The decorative images’ seductive effect in e-learning depends on attentional inhibition

Federico Martín González, Gastón Saux, Debora Burin


Two studies sought to replicate and extend the seductive effect of decorative pictures in expository text comprehension to an e-learning environment. In the first study, undergraduate students read and answered questions about two texts, with and without decorative, irrelevant images, in an e-learning course. The presence of decorative images had a small detrimental effect on comprehension. In the second study, participants read more difficult texts (low prior knowledge texts in multiple screens) and completed working memory and inhibitory ability tests. A significant interaction between comprehension and perceptual/attentional inhibitory ability was found: Participants with lower inhibitory capacity were affected by irrelevant pictures. In conclusion, evidence supported the hypothesis of a detrimental effect of irrelevant, decorative images on comprehension in e-learning, particularly for students with low attentional inhibition.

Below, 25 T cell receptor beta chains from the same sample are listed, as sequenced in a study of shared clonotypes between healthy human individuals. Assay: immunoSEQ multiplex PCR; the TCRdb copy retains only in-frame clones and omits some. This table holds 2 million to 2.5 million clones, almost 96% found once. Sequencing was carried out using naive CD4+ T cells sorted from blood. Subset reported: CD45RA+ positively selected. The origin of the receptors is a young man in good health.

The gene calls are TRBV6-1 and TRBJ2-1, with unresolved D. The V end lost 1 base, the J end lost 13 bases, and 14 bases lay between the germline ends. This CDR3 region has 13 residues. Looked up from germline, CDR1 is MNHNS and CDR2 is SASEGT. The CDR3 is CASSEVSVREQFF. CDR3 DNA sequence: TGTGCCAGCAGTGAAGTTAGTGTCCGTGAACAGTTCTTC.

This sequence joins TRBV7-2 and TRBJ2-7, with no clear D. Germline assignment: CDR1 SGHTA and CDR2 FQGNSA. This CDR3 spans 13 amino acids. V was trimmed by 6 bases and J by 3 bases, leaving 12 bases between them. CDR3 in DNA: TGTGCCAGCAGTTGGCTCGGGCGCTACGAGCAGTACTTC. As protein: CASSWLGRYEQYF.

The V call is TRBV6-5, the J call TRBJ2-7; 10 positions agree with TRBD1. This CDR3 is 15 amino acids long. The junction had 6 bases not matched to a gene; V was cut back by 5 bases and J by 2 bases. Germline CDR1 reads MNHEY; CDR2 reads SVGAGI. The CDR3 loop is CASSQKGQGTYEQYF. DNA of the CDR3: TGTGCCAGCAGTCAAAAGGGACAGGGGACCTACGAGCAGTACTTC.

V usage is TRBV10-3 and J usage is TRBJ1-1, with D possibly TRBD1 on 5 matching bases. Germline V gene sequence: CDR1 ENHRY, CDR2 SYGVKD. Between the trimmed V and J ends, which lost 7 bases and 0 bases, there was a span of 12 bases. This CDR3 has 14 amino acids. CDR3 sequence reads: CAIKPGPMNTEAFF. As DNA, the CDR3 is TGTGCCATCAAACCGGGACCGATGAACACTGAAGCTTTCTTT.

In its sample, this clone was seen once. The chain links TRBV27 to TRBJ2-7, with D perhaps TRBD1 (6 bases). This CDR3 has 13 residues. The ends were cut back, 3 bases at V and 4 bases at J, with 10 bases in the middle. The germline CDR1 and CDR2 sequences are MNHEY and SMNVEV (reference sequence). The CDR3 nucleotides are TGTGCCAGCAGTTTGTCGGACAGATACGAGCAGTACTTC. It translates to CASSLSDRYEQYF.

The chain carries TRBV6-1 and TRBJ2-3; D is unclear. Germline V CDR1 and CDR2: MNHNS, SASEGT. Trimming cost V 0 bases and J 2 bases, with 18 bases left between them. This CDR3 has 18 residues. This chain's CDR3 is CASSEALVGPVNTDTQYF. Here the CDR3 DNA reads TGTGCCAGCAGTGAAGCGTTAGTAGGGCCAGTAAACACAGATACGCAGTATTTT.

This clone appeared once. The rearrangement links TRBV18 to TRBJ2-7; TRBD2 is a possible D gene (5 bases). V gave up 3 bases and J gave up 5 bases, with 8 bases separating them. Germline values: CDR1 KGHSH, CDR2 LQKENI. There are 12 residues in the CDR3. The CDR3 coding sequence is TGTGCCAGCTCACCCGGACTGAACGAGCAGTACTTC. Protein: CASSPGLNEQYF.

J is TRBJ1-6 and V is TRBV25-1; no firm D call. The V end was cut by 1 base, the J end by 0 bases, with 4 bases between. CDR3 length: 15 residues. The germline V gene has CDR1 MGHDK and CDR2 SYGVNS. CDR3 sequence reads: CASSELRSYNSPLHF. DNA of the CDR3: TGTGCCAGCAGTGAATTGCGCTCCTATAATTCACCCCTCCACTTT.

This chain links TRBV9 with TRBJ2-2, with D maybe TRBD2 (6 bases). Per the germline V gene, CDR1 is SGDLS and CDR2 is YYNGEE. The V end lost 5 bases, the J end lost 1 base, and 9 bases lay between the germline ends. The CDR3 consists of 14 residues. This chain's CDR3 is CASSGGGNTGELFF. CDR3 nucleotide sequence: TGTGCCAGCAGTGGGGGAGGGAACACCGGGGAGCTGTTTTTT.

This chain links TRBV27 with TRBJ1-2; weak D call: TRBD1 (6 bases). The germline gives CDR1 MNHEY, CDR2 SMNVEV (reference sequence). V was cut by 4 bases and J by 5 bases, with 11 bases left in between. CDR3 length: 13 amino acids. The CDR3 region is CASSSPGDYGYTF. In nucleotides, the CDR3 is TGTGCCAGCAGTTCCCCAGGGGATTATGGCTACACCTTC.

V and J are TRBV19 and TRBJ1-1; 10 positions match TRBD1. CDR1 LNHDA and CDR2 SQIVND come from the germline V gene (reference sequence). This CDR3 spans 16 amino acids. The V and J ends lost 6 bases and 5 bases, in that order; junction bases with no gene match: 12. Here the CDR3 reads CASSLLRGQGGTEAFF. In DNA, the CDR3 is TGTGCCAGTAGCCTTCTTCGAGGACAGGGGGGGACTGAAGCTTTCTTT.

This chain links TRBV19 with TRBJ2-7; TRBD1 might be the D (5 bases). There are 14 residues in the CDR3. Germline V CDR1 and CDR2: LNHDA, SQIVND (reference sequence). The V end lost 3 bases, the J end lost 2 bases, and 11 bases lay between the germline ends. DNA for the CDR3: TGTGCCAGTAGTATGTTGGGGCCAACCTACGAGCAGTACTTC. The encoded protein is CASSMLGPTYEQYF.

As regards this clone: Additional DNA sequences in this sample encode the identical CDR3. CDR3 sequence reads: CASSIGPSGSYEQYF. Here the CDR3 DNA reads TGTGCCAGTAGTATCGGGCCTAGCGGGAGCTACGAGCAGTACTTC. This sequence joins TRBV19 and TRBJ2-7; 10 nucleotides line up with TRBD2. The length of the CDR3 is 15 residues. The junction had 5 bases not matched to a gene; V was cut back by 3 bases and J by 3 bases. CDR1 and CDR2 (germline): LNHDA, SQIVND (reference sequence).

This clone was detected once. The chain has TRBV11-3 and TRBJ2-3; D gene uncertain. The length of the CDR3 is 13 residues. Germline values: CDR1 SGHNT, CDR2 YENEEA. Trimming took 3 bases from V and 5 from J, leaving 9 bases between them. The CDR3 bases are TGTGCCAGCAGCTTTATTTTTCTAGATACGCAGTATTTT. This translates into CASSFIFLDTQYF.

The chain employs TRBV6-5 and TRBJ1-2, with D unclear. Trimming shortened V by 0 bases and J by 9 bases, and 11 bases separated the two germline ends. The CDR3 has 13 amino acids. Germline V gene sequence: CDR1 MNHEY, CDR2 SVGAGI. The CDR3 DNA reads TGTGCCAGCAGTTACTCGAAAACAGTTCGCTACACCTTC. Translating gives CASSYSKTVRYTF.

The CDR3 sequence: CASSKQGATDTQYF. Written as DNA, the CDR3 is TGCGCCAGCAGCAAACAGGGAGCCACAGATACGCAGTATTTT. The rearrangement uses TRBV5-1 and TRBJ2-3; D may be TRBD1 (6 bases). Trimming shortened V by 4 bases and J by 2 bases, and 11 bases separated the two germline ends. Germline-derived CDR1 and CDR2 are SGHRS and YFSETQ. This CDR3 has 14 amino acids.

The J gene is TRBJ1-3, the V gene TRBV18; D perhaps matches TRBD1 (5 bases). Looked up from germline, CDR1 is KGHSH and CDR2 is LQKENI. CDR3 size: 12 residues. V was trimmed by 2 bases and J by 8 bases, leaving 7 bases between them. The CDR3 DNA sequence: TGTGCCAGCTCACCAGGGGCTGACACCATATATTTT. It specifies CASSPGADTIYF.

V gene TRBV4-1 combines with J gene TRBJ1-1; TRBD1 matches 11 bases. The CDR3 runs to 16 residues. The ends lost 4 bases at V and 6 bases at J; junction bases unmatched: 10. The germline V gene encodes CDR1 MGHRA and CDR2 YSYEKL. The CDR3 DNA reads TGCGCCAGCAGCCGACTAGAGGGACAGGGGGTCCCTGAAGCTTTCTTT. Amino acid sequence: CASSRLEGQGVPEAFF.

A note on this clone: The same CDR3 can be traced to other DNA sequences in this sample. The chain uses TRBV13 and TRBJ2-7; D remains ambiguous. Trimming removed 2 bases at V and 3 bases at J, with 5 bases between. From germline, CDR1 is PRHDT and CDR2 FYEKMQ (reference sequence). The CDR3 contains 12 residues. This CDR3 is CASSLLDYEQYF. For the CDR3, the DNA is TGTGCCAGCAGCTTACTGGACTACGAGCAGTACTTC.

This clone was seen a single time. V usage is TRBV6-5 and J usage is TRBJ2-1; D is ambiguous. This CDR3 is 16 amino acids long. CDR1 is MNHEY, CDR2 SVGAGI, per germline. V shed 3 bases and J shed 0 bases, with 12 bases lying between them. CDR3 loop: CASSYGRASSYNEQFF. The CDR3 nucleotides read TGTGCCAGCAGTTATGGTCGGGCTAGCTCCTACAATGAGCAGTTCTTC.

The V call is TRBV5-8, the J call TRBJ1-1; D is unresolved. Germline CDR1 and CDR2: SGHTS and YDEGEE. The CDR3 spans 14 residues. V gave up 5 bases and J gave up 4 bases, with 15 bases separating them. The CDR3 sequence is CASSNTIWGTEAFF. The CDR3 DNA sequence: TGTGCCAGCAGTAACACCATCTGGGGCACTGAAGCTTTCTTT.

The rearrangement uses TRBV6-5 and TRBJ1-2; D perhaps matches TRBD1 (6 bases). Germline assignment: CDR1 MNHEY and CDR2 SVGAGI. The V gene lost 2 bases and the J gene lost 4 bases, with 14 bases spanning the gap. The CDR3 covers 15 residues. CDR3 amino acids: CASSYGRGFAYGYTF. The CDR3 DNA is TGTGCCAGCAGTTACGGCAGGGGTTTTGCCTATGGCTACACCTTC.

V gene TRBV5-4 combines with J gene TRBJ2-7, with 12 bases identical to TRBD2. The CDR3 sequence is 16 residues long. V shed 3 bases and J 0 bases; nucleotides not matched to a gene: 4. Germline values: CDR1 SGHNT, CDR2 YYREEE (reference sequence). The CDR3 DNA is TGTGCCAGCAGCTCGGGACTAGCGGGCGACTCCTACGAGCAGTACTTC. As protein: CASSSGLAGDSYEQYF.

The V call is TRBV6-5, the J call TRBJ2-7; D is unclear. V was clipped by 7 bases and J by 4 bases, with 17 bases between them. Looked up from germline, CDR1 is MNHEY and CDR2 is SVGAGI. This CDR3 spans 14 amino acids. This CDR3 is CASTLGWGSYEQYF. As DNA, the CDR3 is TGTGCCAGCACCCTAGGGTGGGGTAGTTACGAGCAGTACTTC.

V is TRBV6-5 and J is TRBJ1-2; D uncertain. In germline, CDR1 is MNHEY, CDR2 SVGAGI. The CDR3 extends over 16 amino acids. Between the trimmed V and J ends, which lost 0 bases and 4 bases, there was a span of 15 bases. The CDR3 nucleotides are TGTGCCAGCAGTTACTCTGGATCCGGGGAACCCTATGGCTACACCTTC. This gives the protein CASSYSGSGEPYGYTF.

e-learning; reading comprehension; seductive details; attention

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